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My goal is pretty simple: to use ant to build an EAR which contains 1 EJB and 1 jar containing all of the dependencies. This jar, called common.jar for the sake of example has vendor jar files in it as well as other xml files that the EJB depends on and will need to be able to see during runtime....

So far I have everything packaged correctly as an EAR like this:

EARFILE.ear
 -EJBFILE.jar
   /META-INF
     -MANIFEST.MF
 -common.jar
   /META-INF
     -MANIFEST.MF
   /lib
     -(all vendor jars inside here)
   -(All the xml config files are inside the root of the common.jar)

Inside the MANIFEST.MF for the EJBFILE.jar is...

Class-path: ../../common.jar

Inside the MANIFEST.MF for the common.jar is...

Class-path: ../lib/some_common.jar

When I deploy this the appserver (websphere) cannot find the JAR file when I try to start the server. I am getting the ClassDefNotFoundError because the classes inside the EJB cant find the vendor JAR files when I try to start the instance. However I know that common.jar is setup correctly though, else the EJB wouldn't have compiled since it needed to have those vendor jars on the classpath for javac.

So what I want to know is this:

  1. How can I get the runtime to correctly see the Vendor jar files.
  2. Will the EJB be able to see the xml files at run-time? I am concerned about this because these xml files are located outside of the EJB inside of a jar that is just in the EAR, it isn't even a module its just a jar inside the EAR.
  3. Does it even matter when using websphere? From what I gather some containers don't even care what is in the Class-path of MANIFEST.MF.
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up vote 1 down vote accepted

There are several improvements I can suggest, based on running into similar problems.

  1. First and most importantly, use the appxml attribute of the Ant ear task to specify your deployment descriptor (usually named application.xml); also include references to the vendor JAR files bundled as defined below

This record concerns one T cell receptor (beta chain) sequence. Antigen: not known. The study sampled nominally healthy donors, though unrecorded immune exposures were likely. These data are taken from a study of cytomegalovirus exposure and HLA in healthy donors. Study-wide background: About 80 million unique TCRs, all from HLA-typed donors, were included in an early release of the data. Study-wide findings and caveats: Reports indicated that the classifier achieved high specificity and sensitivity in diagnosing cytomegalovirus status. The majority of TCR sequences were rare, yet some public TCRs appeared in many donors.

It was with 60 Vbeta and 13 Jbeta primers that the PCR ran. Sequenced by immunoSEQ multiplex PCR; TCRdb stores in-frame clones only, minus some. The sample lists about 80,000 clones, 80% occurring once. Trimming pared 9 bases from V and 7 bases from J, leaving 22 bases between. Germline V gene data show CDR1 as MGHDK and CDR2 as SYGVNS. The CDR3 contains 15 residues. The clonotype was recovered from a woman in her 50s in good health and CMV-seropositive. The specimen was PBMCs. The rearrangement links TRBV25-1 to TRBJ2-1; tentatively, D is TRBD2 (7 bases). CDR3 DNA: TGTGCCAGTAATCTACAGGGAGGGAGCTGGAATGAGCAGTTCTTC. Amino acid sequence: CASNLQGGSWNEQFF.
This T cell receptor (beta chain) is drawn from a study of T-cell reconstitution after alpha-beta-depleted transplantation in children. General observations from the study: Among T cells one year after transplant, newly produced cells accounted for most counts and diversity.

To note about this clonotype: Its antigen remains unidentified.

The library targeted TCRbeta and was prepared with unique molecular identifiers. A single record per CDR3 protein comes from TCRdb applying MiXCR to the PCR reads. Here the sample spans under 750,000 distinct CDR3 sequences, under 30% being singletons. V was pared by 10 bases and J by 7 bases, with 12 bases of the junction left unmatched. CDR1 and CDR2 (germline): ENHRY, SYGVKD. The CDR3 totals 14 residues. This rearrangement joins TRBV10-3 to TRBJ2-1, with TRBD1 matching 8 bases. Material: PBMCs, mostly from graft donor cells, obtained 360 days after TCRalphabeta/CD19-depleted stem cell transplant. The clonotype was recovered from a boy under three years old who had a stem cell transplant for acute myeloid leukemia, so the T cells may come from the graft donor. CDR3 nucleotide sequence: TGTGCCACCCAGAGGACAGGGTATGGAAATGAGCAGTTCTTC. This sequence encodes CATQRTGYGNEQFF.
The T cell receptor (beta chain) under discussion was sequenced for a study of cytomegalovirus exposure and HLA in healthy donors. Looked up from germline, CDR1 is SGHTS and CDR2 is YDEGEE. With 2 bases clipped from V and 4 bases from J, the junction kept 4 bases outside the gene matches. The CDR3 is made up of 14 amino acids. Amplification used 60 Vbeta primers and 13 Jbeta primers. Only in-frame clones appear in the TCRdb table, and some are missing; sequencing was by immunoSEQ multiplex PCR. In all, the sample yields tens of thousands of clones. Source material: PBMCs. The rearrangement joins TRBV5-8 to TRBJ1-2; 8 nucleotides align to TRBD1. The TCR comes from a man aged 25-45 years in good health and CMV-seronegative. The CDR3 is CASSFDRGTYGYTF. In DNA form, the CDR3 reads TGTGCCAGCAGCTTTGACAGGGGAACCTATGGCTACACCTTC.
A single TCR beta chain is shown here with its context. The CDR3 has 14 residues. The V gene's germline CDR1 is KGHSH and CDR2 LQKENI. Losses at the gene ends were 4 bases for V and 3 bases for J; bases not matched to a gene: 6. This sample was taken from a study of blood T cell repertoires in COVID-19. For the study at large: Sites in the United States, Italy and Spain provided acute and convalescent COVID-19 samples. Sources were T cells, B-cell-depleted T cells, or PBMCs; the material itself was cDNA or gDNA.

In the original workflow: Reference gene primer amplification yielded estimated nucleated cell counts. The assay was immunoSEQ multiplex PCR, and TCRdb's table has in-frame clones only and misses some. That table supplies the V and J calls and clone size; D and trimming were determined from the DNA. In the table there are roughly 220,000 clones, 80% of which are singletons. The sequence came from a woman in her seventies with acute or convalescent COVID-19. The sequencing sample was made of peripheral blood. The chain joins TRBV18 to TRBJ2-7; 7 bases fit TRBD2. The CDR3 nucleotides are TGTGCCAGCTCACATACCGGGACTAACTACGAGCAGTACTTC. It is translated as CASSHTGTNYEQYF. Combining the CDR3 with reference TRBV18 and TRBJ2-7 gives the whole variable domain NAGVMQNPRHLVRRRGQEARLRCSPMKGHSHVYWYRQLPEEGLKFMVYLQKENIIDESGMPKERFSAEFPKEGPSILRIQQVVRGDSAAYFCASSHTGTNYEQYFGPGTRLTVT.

2. I would recommend you not put your vendor JAR files into another JAR - instead, just copy them into the EAR at the same level as EJBFILE.jar
  3. The configuration XML files can go in a sub-directory of the EJBFILE.jar (such as config), and then you can reference them as /config/filename.xml.

The application.xml file will tell WebSphere where to find your JAR files. Classpath traversal in an application server is not the same as that of a compiler, which JBoss has taught me the hard way.

I am using all of the above patterns, and my in-container code (deployed in the EAR) can see all my XML files, as well as find all my dependencies.

share|improve this answer
    
Hm, I didn't know you could include jars inside application.xml as non-modules? – Zombies Aug 12 '10 at 2:03
    
IF the JAR files are in the root of the EAR, you can just add each of the filenames (and EJBFILE.jar) as module references. The module type for the JAR files will be java. – mlschechter Aug 14 '10 at 0:45
    
You don't need to declare library jars as module type "java"; that will make them application client jars. Simply list them in the EJB MANIFEST.MF. E.g., Class-Path: util.jar – Brett Kail Aug 19 '10 at 4:24

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